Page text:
Media Notes: Garrett Graff, part editor, part rocket, takes the helm at Washingtonian magazine

By Howard Kurtz
Washington Post Staff Writer
Monday, October 26, 2009

He may be one of Washington's hottest young journalists, but Garrett Graff spent enough time as a campaign flack to learn the art of the politically adept reply.

Sitting in his neatly organized Washingtonian office in a sport coat and lavender tie, the preppy-looking 28-year-old is asked why the magazine he just took over doesn't run more cutting-edge reporting. He puts his finger to his lips and ponders the question, perhaps not wanting to offend his predecessor just down the hall.

"I would certainly agree that is the perception," Graff says. There is a need to "freshen up" the magazine, but "service" journalism -- "Fall Weekends," "Eat Cheap," "Inside 10 Great Homes," "26 Reasons to Love Living Here," to name some recent covers -- "is what sells on the newsstands. I think the reader can tire of that if they don't make it past the cover."

The soft-spoken Graff has eased his way up the ladder -- from presidential campaign speechwriter to media blogger, from Washingtonian freelancer to top dog -- with remarkable fluidity. And he managed to replace Jack Limpert, 75, who ran the place for four decades, without a trace of hard feelings.

"He was the brightest 23-year-old I'd ever seen in journalism when I hired him, and I think he's the brightest 28-year-old today," says Limpert, who has traded jobs with Graff. "Very smart, lots of energy, and best of all, he understands the digital world in a way some of us old-timers don't."

Catherine Merrill Williams, the publisher, says that when she took over Washingtonian, "my biggest fear was, what if Jack was hit by a bus? Garrett is just a uniquely talented individual who is Web-savvy, print-savvy and just has journalism run through his blood."

Williams is also part of the generational shift at the magazine long owned by her family. She took over in 2006 after her father, Philip Merrill, died of a self-inflicted shotgun wound while on a Chesapeake Bay sailing trip.

The question now is how much to tamper with the monthly's formula of safe, bland comfort food. While conceding that its most popular features are the restaurant reviews and front-of-the-book gossip items, Graff proclaims a passion for long-form journalism.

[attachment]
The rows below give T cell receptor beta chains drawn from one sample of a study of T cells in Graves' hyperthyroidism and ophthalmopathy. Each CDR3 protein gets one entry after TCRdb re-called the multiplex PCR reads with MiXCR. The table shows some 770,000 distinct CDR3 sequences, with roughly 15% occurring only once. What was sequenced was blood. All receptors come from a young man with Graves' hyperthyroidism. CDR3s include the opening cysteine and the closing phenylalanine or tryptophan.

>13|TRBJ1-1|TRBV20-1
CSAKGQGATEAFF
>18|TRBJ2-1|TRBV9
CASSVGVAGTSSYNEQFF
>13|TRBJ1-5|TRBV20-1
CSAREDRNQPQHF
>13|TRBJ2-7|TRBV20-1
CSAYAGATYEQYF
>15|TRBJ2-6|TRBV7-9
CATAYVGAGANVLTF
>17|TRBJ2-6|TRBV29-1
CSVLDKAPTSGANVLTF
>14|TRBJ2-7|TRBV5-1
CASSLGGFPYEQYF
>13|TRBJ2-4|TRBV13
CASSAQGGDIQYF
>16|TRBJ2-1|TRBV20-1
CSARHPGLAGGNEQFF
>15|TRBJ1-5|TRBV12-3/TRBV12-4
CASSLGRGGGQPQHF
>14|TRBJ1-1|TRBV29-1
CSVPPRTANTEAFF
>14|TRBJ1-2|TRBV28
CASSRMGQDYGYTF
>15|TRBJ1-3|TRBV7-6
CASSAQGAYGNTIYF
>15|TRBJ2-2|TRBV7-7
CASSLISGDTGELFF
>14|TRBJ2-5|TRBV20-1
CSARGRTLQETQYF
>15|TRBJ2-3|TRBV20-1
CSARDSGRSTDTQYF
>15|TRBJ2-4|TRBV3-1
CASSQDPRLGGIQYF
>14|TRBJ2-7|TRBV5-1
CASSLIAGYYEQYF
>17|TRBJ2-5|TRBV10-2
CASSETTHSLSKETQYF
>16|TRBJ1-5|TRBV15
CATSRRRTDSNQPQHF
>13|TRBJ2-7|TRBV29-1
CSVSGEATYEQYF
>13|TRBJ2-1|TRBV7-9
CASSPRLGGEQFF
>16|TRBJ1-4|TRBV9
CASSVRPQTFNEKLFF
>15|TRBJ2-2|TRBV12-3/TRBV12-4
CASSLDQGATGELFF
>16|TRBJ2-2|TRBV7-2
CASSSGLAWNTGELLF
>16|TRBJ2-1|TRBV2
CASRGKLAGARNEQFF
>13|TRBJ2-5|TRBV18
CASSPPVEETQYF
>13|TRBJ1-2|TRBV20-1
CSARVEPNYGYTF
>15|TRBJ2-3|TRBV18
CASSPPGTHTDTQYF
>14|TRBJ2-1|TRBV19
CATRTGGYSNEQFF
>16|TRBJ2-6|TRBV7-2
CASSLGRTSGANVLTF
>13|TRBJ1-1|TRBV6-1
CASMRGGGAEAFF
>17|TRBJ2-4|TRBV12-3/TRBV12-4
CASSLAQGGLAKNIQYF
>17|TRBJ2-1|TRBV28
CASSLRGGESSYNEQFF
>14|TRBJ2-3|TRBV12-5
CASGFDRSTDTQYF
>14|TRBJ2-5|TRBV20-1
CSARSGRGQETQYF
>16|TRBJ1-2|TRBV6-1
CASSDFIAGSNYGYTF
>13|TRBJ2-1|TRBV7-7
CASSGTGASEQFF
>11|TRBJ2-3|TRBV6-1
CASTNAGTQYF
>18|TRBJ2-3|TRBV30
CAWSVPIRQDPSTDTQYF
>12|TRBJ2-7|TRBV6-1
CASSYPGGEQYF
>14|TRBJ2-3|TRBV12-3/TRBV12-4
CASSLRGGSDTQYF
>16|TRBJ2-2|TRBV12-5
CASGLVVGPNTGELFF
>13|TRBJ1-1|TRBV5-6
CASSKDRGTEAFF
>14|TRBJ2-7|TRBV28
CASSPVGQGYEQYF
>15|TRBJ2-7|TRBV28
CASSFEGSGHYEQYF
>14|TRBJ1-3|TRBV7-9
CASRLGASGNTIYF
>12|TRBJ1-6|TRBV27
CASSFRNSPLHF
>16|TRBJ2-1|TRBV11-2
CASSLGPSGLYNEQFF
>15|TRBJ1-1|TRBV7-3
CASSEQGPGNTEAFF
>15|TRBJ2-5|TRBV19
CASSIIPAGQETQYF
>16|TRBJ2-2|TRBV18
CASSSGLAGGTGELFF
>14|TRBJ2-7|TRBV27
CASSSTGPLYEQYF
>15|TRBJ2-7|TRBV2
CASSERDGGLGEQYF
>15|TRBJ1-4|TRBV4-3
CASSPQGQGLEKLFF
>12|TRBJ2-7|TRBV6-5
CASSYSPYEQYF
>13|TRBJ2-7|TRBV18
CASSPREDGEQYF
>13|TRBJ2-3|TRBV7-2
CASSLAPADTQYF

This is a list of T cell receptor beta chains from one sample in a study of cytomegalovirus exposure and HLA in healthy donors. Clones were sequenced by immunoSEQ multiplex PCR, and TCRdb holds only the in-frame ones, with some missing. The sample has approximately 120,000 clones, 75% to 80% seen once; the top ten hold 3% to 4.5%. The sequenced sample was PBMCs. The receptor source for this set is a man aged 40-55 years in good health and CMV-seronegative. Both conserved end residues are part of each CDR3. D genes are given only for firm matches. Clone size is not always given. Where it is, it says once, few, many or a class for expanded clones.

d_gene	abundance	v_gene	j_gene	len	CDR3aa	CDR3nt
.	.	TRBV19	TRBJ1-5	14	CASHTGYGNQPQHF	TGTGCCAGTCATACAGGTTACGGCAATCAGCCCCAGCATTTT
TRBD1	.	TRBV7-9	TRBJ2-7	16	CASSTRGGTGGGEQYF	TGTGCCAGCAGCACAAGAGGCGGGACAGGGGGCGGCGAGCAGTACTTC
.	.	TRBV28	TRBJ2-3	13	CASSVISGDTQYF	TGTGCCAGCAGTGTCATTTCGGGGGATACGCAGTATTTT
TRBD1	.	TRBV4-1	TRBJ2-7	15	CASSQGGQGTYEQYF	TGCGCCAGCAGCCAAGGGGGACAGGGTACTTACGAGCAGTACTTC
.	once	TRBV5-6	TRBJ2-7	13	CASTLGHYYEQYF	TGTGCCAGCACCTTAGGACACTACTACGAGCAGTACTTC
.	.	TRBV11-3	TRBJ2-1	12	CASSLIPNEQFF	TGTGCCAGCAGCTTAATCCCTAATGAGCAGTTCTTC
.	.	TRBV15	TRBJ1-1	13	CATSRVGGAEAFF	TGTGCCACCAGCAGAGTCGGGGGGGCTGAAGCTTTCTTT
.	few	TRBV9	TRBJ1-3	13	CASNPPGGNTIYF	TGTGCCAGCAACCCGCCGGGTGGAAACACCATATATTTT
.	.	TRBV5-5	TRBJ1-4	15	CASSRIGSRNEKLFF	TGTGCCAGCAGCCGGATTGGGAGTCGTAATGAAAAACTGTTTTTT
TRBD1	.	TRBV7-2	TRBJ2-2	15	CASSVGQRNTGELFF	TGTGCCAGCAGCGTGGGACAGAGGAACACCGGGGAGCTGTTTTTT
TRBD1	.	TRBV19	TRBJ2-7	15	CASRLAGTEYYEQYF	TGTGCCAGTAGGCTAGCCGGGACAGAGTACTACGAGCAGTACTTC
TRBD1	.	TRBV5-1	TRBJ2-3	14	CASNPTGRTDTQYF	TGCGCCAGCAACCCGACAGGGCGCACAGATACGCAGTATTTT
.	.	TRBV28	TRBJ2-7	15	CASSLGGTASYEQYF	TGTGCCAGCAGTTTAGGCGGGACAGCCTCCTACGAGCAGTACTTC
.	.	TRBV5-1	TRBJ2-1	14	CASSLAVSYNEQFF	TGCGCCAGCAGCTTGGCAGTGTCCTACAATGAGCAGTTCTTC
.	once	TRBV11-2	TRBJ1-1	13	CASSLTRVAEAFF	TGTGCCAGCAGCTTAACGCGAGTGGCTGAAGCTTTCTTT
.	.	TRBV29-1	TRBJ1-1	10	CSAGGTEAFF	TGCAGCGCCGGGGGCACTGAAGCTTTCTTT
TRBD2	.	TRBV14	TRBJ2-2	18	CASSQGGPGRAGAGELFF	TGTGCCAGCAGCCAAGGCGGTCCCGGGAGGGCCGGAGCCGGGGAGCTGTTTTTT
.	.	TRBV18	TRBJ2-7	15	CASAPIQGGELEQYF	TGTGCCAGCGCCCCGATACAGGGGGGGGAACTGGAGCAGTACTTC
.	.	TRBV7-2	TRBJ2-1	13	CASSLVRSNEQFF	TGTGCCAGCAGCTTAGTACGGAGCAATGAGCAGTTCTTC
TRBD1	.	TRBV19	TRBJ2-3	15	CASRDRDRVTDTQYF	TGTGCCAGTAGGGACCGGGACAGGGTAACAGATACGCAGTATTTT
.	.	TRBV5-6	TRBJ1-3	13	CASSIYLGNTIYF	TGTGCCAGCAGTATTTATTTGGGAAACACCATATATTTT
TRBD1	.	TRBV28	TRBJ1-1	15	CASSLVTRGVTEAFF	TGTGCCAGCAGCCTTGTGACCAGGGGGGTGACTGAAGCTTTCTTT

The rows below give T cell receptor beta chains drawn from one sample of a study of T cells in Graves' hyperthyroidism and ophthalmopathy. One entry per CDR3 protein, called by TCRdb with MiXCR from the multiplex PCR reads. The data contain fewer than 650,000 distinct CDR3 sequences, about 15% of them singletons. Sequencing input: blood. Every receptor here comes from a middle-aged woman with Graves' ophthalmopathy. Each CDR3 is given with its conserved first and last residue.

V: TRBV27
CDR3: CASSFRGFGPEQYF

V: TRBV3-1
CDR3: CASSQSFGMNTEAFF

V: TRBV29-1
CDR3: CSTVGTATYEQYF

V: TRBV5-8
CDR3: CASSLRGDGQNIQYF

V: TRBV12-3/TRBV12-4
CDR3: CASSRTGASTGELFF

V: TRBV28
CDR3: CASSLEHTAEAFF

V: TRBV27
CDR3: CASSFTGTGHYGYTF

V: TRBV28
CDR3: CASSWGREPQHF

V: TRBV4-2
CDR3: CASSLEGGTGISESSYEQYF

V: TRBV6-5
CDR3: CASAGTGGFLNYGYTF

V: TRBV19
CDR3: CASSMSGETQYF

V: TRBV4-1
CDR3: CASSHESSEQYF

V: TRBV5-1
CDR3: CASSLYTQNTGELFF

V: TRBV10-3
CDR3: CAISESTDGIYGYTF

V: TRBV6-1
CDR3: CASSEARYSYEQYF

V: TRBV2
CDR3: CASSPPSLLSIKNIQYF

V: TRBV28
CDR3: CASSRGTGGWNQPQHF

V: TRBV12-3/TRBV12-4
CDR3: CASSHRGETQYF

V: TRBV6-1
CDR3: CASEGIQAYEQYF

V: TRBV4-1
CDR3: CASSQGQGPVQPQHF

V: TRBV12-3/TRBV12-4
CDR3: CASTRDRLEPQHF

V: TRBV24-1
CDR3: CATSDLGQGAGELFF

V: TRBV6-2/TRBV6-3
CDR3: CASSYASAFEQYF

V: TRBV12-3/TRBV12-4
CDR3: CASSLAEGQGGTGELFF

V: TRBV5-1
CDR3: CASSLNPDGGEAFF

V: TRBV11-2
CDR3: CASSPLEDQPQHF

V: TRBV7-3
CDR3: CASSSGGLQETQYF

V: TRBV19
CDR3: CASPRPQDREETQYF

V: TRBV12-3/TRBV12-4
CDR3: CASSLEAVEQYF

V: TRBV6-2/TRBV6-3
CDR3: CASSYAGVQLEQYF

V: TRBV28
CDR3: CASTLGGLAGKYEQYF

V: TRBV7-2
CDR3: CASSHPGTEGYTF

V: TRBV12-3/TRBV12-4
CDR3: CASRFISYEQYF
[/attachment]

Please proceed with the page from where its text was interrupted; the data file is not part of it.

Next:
The October issue, his first as editor, features a richly detailed piece on a Washington couple charged with spying for Cuba. But the cover story is a puffy look at Fairfax's Thomas Jefferson High School. (Although it does have the unusually contrarian headline "Why You Should Hate This School." Answer: because it might be too good.) Washingtonian's default setting is upbeat; an August cover piece on a fire rescue in Bethesda is touted as "The Inspiring Story."

The monthly hasn't been immune to the recession, although Williams says it still makes money. Paid circulation is 137,000; Graff intends to focus equally on the Web site, which caters to younger readers and is drawing 340,000 unique monthly visitors. Five journalists have been cut from an editorial staff of 35 this year.

A relative newcomer to the Beltway, Graff grew up in the tiny Vermont capital of Montpelier. His dad ran the Associated Press's Vermont bureau; his mother was a children's book author and later editor of Vermont Life magazine; his father's stepfather had been drama critic for New York's Herald Tribune. At 14, Graff became a summer press aide for the state's Democratic governor, Howard Dean, staying on to write press releases after school and building Dean's first Web site in 1997.

Graff went to Harvard (there were also Washington internships at ABC and the Atlantic), where he devoted four years to the student paper. He and some colleagues at the Crimson scored the scoop that the university had tapped Larry Summers as its next president; the head of the search committee refused to confirm it, dismissively telling the Boston Globe the next day, "Kids can get it wrong sometimes."

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